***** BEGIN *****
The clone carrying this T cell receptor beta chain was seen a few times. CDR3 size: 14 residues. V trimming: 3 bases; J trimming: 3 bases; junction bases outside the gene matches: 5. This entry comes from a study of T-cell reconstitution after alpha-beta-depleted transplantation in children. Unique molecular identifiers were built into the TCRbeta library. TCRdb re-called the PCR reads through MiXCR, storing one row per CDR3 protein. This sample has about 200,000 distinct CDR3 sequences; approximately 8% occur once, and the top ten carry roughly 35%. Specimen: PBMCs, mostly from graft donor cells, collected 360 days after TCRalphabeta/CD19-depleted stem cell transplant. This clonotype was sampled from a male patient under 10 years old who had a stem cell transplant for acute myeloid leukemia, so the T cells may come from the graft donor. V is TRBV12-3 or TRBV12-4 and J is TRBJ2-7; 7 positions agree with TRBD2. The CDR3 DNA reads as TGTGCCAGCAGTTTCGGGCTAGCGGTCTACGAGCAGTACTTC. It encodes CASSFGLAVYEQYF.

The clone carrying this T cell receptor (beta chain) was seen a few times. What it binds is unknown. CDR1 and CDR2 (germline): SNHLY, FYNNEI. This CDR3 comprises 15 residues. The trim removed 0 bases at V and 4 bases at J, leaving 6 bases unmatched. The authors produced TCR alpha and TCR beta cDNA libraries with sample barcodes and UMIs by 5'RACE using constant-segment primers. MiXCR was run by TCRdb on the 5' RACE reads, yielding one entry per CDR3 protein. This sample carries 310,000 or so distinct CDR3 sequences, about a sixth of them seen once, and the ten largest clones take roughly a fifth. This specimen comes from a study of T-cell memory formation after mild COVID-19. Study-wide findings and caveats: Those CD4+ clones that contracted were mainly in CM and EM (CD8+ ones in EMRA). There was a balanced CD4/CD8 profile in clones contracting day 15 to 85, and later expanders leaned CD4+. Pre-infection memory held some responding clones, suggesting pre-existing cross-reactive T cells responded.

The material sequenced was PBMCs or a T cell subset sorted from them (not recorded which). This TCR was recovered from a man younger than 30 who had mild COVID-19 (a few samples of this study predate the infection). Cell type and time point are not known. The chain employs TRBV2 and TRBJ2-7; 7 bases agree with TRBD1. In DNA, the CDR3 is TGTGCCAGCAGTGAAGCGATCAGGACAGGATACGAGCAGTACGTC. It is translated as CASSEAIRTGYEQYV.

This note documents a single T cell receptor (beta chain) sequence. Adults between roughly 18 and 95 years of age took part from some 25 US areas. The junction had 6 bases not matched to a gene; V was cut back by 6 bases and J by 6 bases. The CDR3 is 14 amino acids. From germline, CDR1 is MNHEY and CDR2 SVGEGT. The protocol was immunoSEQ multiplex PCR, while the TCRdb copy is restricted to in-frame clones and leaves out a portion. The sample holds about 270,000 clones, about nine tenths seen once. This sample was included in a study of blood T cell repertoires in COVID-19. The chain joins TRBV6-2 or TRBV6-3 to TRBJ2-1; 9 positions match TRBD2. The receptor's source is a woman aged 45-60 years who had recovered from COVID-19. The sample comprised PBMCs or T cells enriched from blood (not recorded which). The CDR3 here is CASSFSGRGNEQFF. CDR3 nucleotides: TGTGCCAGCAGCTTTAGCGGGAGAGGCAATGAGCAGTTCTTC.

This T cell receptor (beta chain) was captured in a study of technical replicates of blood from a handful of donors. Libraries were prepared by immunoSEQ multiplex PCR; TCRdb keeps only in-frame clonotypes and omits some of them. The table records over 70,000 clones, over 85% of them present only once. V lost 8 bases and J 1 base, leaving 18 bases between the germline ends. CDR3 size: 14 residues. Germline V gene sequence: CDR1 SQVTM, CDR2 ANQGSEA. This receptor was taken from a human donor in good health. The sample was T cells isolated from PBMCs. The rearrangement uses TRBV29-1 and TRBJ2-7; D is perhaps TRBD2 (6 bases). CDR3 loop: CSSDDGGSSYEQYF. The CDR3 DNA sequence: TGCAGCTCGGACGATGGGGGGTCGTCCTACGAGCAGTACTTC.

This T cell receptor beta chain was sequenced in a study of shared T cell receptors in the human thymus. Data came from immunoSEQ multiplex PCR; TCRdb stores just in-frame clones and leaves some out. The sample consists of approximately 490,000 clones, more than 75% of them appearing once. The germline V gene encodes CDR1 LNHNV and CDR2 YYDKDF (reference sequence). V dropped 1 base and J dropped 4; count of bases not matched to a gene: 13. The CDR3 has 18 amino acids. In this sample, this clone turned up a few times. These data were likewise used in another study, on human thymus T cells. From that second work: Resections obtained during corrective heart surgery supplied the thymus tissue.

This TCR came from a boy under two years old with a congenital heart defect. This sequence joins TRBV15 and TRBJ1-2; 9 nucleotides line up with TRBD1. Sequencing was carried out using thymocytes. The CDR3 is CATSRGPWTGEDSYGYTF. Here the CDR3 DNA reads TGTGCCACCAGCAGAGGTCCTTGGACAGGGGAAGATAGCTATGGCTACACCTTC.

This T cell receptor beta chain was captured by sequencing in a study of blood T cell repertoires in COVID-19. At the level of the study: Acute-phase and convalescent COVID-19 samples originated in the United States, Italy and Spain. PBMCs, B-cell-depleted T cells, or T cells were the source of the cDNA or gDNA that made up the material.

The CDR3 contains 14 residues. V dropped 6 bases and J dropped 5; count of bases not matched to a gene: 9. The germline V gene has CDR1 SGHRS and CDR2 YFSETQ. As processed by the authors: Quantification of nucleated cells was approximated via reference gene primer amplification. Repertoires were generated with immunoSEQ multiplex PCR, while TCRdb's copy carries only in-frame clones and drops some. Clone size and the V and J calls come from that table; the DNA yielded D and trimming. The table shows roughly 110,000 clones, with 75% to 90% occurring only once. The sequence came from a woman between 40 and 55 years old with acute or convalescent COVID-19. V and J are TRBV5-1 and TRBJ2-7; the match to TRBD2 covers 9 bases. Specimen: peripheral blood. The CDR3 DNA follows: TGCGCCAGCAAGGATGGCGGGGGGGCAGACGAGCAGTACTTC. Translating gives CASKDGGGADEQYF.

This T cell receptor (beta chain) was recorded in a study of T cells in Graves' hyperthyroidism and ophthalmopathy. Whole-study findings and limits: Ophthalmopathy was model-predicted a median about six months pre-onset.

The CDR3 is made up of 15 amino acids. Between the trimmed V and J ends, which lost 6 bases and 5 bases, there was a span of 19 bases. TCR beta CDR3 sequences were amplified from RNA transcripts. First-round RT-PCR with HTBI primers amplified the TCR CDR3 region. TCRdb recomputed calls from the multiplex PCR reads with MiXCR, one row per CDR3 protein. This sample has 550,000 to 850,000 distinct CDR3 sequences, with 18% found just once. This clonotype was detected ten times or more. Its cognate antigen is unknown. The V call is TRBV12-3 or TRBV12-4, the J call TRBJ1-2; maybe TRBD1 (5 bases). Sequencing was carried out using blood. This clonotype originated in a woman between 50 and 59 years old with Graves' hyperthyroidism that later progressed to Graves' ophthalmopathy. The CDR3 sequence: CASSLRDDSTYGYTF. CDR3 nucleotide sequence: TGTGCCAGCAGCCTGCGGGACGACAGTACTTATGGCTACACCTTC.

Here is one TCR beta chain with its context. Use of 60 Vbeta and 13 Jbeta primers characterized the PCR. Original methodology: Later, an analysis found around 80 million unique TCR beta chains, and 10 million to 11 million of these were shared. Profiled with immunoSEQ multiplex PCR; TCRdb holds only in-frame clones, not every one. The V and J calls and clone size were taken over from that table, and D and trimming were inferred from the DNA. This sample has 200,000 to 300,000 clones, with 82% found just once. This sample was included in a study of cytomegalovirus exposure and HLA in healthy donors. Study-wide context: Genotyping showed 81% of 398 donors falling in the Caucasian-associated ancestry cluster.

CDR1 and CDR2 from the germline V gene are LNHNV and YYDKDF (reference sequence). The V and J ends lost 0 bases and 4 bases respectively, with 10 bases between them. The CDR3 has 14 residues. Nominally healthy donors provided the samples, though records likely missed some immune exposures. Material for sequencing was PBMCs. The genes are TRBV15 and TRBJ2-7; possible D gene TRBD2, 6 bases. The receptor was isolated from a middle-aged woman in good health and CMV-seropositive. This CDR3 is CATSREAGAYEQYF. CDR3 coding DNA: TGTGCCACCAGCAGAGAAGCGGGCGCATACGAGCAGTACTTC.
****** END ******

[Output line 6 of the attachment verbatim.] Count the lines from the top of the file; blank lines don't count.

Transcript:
This T cell receptor beta chain was sequenced in a study of shared T cell receptors in the human thymus. Data came from immunoSEQ multiplex PCR; TCRdb stores just in-frame clones and leaves some out. The sample consists of approximately 490,000 clones, more than 75% of them appearing once. The germline V gene encodes CDR1 LNHNV and CDR2 YYDKDF (reference sequence). V dropped 1 base and J dropped 4; count of bases not matched to a gene: 13. The CDR3 has 18 amino acids. In this sample, this clone turned up a few times. These data were likewise used in another study, on human thymus T cells. From that second work: Resections obtained during corrective heart surgery supplied the thymus tissue.